Sep 12, 2006

A Tiny Morsel from the Fringe

The Fringe Festival has been upon us these last couple of weeks, and it feels like camp. Philadelphia often seems like a small town anyway, seeing as how you tend to run into people you know a lot. But the Fringe is a time when the collective will-to-be-weird encompasses a nice cross section of the population, and people come out to watch performances where nothing is guaranteed to be good but everything's guaranteed to be a little off. (And to be fair, most of it's really good.**)

The reason it feels like camp is that, more than at any other type of performance series, there's a sense of camaraderie amongst the audiences. There's a thing called the Late Night Cabaret, a big bar and informal music venue that doesn't even exist 50 weeks out of the year, where everyone congregates after the shows each night. People actually talk to each other at the shows, and often times the performance spaces are unusual, like inside a UHaul, or at someone's house, or at the hotel pool at the Sheraton in Society Hill and you actually get wet, or in an abandoned movie theater, or as was the case last Friday, at my old belly dancing studio.

T.J. and Nate and I went to go see "Madison to Madurai: 134 Days in Mother India," a monologue by H.R. Britton.* I knew it would be one of the smaller venues and one of the less famous performers, but other than that I didn't know what to expect so I told Nate that we should just imagine it will be a grossly under-attended little one-man show that only costs $5, and then we couldn't be disappointed. (I have a thing about going to events where I secretly suspect I will be one of the few people there... I feel a lot of empathy for performers in general, so I just can't take it when things are under-attended and I wind up laughing extra loud and generally embarrassing myself to make the performer feel better. Duh, Jesus, Dubin.)

So we get there, and it's not empty at all! Or, more to the point, the ratio of people attending to chairs set up is pretty high, even though there aren't that many chairs set up. There's a cat wandering around the place, something I remember from belly dance class... that gregarious cat. And then H.R. comes out and starts his story, just sitting peacefully on a stool talking about traveling in India.

We went because we are going to India in December, but mostly we went because the blurb described the piece as "an anxiously comic travelogue." I couldn't pass up an anxiously comic anything.

The thing I liked most about it was that the performer hit a nice sweet spot between taking his youthful self seriously (the self he reminisces about in his stories) and being able to look back and laugh at it. In other words, he respects the mindset he was in at that time, but also tells the story knowing that sounds kinda laughable to recount how you saved your pennies for an open-ended trip to India to go deeper into Buddhist thought and learn from the great eastern spiritual swami-types. You know? Kind of cliched, like "boy sets out to find himself amongst a totally foreign culture" kind of story.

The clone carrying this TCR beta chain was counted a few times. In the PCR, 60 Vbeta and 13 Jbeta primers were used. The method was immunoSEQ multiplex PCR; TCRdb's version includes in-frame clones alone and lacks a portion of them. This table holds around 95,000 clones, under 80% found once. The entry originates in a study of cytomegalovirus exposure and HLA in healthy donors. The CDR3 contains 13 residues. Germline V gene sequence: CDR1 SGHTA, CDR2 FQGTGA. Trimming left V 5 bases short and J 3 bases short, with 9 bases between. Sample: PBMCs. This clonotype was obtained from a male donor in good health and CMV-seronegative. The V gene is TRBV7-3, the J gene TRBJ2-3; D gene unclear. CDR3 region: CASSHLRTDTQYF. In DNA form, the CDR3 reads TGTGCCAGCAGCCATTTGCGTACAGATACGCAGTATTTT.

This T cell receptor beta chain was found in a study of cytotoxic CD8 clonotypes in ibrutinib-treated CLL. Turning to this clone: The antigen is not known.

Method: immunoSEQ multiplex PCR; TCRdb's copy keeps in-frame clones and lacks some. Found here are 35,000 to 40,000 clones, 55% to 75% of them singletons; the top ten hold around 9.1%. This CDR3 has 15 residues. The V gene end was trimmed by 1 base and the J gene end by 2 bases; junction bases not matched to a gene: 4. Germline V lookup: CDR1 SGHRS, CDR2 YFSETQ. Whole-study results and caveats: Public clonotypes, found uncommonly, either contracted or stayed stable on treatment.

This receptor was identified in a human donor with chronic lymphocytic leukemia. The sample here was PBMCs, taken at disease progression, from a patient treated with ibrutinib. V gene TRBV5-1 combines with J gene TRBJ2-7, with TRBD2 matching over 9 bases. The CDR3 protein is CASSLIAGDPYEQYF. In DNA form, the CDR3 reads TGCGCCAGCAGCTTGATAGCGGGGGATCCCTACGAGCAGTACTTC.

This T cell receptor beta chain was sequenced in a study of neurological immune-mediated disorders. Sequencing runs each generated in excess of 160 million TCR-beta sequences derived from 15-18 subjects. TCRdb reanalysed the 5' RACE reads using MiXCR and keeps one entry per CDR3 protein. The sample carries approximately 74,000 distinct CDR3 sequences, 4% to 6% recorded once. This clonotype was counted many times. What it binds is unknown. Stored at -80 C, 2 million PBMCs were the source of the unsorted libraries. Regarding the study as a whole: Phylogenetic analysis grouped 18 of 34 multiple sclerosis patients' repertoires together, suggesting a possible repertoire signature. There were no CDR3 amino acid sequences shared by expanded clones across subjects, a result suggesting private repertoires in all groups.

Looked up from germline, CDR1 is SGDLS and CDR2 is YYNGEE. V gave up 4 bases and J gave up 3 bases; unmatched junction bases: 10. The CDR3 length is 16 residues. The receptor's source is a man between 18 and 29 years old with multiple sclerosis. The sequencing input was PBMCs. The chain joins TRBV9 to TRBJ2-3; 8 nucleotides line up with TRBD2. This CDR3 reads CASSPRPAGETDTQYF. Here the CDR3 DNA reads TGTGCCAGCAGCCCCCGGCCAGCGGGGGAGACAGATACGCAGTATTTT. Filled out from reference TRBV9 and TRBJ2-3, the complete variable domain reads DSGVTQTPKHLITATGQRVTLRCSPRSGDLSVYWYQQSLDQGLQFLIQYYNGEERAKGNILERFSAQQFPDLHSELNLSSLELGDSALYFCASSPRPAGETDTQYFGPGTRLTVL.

Anyway, it just got me thinking about travel and how I get when I am out of my element. In the past, I've tended to hide until I felt like I could assimilate. Like, if I had to look at a map, I'd sneak into a restroom, memorize it, and come back out with the map securely tucked away. Or when on a bus in Italy, I'd put on some dark glasses and try to make people think I was Italian by limiting anything I said to three words. I can't help it, I just feel very vulnerable when I stand out as a stranger in a strange land.

However, if you aren't willing to be silly and different and just be you in all your American doofiness, you stand to lose track of yourself while traveling. H.R. Britton, on several occasions in his piece, described himself as becoming a "mascot." Like, he said he got on a 58-hour train to the south of India, and became the mascot of the sleeping car -- everyone asking him questions and staring at him and enjoying his differentness.

I figure that this is how one travels without losing one's own personality. I have always worried that my totally overblown urge to keep my dignity at all costs ruins a lot of perfectly fun fiascos, and I am going to try to relax just a little bit this time around, when we go in December.

* 9/15 and 9/16 at Studio 1831 (1831 Brandywine Street), $5.

** The best place to get a sense of the Philly Fringe is at the website of my former next-door neighbor. He is a great photographer, but more interestingly he is totally ubiquitous... J.J. is everywhere, photographing everything, at all times.

http://www.jjtiziou.net/2006festival/index.php

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1 Comments:

Blogger Nate opined...

Yo, his show was indeed totally rad. The only bad part: I drink tea every night after dinner, usually Chai, and since last Friday I keep involultarily muttering "mmm Chai, mmm Chai" as I wait for the water to boil, and trace ∞s in the air with my nose. My housemates think I'm insane.

7:54 AM  

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